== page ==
Archive for the ‘code’ Category

Pretrained models in Machine Learning for Kids

Monday, May 25th, 2020

I’ve started adding pretrained machine learning models to Machine Learning for Kids. In this post, I wanted to describe what I’m doing.


Geo-spatial data in Scratch

Wednesday, November 13th, 2019

In this post, I want to share a random thing I made in Scratch this week, and ask for suggestions of what I could do with it.

Click for larger version

I get a lot of emails from teachers and coding groups asking for help with Scratch projects. They’re normally small or specific questions – asking for help figuring out a bug in a Scratch project or how to get something working.

But this week I got a more challenging email. It asked for a way to show a map in Scratch, and use a Scratch script to plot points on the map, given coordinates in latitude and longitude.

I agreed to give it a try. (Details for how to access it below.)


Using TensorFlow with IBM Event Streams
(Kafka + Machine Learning = Awesome)

Thursday, October 31st, 2019

In this post, I want to explain how to get started creating machine learning applications using the data you have on Kafka topics.

I’ve written a sample app, with examples of how you can use Kafka topics as:

  • a source of training data for creating machine learning models
  • a source of test data for evaluating machine learning models
  • an ongoing stream of events to make predictions about using machine learning models

I’ll use this post to explain how it works, and how you can use it as the basis of writing your first ML pipeline using the data on your own Kafka topics.


Using Avro schemas from Python apps with IBM Event Streams

Thursday, October 17th, 2019

I’ve written before about how to write a schema for your developers using Kafka. The examples I used before were all in Java, but someone asked me yesterday if I could share some Python equivalents.

The principles are described in the Event Streams documentation, but in short, your Kafka producers use Apache Avro to serialize the message data that you send, and identify the schema that you’ve used in the Kafka message header. In your Kafka consumers, you look at the headers of the messages that you receive to know which schema to retrieve, and use that to deserialize message data.


SQL queries on Kafka topics using Apache Hive

Tuesday, August 6th, 2019

Apache Hive is open source data warehouse software built on top of Hadoop. It gives you an SQL-like interface to a wide variety of databases, filesystems, and other systems.

One of the Hive storage handlers is a Kafka storage handler, which lets you create a Hive “external table” based on a Kafka topic.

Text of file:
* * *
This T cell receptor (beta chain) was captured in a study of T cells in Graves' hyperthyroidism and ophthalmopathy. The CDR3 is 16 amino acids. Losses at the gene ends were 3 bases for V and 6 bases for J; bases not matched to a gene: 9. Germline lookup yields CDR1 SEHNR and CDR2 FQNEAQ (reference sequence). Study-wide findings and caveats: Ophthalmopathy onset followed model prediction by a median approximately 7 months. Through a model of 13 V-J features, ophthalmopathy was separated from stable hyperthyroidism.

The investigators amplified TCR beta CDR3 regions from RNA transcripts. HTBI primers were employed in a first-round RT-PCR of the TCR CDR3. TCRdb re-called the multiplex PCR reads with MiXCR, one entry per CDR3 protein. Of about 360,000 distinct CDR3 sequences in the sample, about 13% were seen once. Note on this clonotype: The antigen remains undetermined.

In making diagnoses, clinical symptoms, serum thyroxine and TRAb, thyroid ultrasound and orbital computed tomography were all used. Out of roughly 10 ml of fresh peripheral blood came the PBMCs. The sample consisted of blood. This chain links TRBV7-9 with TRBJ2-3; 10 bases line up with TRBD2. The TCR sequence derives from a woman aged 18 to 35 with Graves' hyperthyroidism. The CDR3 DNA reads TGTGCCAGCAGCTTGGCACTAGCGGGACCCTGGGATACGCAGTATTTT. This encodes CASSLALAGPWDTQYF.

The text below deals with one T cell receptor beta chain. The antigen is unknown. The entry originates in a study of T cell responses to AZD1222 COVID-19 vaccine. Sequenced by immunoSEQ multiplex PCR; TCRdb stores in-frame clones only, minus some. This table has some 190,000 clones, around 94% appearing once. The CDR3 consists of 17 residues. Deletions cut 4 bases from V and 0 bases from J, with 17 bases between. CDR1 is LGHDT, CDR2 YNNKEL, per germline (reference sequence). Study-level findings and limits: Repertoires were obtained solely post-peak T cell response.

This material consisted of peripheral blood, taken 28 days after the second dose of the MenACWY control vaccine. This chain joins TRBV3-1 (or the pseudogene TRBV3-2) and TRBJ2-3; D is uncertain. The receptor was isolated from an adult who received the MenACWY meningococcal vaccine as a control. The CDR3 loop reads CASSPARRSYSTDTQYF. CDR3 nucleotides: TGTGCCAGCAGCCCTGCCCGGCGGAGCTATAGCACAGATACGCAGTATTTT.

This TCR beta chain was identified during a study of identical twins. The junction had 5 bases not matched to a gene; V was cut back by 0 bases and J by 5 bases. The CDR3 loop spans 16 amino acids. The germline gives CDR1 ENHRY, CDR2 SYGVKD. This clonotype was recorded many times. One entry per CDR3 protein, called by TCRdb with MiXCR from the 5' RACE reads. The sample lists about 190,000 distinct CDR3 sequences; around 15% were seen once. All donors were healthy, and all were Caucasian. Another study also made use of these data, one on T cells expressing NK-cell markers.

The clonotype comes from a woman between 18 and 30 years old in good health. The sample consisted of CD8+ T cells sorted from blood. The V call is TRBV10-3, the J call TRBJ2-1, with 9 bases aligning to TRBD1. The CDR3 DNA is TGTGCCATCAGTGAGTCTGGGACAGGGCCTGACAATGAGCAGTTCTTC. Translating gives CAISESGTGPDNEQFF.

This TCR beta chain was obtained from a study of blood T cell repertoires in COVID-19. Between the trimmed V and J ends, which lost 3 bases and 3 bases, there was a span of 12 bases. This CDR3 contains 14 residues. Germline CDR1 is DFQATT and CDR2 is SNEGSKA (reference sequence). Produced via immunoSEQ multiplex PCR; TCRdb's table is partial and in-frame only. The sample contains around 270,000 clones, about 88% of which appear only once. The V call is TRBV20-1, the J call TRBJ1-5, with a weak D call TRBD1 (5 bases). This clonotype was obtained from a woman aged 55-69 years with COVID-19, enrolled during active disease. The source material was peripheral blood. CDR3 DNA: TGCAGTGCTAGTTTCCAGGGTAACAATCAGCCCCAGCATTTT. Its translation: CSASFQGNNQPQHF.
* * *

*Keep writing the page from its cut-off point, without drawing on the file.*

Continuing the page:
And once you’ve created a Hive table based on a Kafka topic, you can run SQL queries based on attributes of the messages on that topic.

I was having a play with Hive this evening, as a way of running SQL queries against messages on my Kafka topics. In this post, I’ll share a few queries that I tried.


Using OpenWhisk in Machine Learning for Kids

Sunday, July 28th, 2019

I’ve moved a couple of bits of Machine Learning for Kids into OpenWhisk functions. In this post, I’ll describe what I’m trying to solve by doing this, and what I’ve done.


I’ve talked before how I implemented Machine Learning for Kids, but the short version is that most of it is a Node.js app, hosted in Cloud Foundry so I can easily run multiple instances of it.

The most computationally expensive thing the site has to do is for projects that train a machine learning model to recognize images.

In particular, the expensive bit is when a student clicks on the Train new machine learning model button for a project to train the computer to recognize images.


The Scratch coordinate system

Tuesday, July 23rd, 2019

In Scratch 3, the stage in the top right where your sprites live is implemented as an HTML canvas. Unfortunately the internal coordinate system used by Scratch logically to maintain state, and the coordinate system used by HTML canvases both work very differently.

For some of the Scratch blocks I’ve written for Machine Learning for Kids, I need to be able to convert between coordinates and sizes between the two different coordinate systems.

For example, my ML blocks can let a student use an image classifier they’ve trained to recognise what is on the background behind a certain Sprite in their project. To do that, the backdrop image block needs to:

  1. get the location of the Sprite (which will be returned using the Scratch coordinate system)
  2. get the image data of what is rendered on the canvas at that location (using HTML canvas APIs – using the HTML coordinate system)

I couldn’t find a way to convert between the two documented anywhere, and it was a tiny bit fiddly, so I’m documenting it here for the next time I need it!


How to write your first Avro schema

Saturday, July 20th, 2019

Any time there is more than one developer using a Kafka topic, they will need a way to agree on the shape of the data that will go into messages. The most common way to document the schema of messages in Kafka is to use the Apache Avro serialization system.

This post is a beginner’s guide to writing your first Avro schema, and a few tips for how to use it in your Kafka apps.